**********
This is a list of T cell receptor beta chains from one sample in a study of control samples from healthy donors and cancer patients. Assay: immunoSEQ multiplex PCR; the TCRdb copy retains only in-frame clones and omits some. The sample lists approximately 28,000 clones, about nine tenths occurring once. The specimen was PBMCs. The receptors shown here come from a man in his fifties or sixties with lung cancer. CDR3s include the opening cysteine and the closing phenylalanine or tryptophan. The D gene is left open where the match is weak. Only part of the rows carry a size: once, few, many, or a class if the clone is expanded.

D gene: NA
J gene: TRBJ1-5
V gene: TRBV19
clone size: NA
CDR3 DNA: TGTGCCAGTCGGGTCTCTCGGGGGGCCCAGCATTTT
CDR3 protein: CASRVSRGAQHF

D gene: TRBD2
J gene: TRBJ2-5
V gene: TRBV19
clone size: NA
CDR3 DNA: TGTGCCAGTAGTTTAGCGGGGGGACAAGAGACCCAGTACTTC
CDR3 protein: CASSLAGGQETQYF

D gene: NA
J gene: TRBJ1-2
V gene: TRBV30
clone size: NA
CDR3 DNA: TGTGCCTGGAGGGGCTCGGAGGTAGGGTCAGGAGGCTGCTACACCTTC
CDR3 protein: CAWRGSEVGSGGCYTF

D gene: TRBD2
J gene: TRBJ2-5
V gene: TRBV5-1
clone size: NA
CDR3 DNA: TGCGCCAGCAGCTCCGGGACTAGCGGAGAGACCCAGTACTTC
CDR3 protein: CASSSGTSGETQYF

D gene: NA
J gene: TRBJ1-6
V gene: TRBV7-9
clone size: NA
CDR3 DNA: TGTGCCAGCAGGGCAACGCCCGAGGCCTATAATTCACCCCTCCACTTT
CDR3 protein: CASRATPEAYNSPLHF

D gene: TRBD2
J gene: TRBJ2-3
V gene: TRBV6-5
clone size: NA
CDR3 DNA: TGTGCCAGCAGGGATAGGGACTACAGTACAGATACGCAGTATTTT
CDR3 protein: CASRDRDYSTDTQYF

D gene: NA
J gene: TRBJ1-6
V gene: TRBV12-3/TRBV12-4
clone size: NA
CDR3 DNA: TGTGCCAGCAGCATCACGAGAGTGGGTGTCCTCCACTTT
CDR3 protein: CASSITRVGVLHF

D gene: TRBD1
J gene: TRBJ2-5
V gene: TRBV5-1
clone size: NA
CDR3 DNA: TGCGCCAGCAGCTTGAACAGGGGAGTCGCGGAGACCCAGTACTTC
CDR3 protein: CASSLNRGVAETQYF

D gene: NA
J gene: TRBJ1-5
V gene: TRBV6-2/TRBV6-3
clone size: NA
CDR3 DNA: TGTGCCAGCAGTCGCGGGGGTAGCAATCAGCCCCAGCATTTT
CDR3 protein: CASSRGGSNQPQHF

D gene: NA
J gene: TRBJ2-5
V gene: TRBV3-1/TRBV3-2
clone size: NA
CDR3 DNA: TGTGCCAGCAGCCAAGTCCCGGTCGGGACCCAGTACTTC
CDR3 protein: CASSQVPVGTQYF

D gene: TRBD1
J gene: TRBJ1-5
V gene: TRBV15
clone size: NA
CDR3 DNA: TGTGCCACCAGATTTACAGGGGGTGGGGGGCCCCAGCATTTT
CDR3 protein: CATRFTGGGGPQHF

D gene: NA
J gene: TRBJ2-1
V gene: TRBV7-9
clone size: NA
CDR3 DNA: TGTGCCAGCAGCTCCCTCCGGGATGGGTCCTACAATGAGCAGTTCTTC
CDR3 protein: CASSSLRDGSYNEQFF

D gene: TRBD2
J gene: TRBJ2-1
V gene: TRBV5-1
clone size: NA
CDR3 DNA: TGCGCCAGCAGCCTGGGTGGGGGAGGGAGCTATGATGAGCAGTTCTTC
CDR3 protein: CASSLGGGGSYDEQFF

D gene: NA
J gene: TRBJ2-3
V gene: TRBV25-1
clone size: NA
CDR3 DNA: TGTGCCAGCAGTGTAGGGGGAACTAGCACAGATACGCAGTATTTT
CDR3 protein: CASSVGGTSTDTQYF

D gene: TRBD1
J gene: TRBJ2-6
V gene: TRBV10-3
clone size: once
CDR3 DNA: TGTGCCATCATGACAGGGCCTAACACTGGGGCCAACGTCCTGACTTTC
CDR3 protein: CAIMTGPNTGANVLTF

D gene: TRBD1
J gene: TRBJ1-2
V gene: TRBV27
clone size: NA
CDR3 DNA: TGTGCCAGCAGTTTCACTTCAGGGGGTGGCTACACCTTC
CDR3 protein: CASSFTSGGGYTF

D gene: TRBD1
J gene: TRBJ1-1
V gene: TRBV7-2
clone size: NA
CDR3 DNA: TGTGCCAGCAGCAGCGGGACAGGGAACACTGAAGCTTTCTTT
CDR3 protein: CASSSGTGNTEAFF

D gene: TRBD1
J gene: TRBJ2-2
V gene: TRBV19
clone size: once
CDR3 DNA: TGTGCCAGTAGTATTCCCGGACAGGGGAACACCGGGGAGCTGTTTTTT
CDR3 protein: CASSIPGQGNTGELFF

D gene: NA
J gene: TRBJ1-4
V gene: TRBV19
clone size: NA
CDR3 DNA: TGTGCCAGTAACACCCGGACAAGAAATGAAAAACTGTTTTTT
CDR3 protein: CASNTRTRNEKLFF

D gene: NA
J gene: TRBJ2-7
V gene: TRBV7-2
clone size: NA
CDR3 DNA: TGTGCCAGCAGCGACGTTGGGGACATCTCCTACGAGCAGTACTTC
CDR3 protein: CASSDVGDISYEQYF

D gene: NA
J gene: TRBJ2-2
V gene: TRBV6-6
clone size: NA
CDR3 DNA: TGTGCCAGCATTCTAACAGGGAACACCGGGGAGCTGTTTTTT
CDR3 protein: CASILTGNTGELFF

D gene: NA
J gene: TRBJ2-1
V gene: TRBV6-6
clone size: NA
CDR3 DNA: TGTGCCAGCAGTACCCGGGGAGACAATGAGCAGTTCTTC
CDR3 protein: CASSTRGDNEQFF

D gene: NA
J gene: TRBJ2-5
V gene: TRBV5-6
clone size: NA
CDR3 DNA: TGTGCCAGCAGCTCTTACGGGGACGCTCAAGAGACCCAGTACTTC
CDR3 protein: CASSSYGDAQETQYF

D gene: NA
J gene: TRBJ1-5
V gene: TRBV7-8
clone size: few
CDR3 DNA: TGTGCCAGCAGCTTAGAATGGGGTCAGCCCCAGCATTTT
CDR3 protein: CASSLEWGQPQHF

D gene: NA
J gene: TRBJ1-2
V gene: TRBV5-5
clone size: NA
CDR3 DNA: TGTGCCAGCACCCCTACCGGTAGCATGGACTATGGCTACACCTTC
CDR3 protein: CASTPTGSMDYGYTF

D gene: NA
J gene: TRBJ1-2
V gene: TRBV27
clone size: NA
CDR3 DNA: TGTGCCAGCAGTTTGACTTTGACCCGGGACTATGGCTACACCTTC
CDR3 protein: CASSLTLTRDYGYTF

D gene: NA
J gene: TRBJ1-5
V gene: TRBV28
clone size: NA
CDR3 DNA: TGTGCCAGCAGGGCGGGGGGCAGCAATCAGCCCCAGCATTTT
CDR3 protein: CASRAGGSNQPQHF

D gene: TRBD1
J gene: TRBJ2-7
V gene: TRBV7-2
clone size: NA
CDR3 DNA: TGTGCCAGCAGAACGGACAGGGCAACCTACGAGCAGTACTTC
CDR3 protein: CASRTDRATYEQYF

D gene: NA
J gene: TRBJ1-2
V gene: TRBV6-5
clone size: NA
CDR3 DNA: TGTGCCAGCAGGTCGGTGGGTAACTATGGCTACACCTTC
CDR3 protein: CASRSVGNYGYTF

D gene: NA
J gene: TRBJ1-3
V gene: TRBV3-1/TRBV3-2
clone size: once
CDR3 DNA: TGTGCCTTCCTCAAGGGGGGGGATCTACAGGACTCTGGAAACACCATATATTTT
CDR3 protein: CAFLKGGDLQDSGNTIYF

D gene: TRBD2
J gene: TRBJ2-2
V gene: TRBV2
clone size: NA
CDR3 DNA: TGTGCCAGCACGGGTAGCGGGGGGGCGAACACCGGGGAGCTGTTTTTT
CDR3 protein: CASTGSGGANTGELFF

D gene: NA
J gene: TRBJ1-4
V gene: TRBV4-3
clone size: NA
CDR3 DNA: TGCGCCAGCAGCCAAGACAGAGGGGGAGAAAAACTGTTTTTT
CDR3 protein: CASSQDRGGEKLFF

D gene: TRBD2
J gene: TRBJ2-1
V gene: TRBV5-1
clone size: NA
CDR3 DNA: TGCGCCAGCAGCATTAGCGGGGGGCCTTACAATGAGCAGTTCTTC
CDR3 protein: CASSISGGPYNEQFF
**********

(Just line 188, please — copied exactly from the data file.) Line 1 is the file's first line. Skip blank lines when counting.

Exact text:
D gene: NA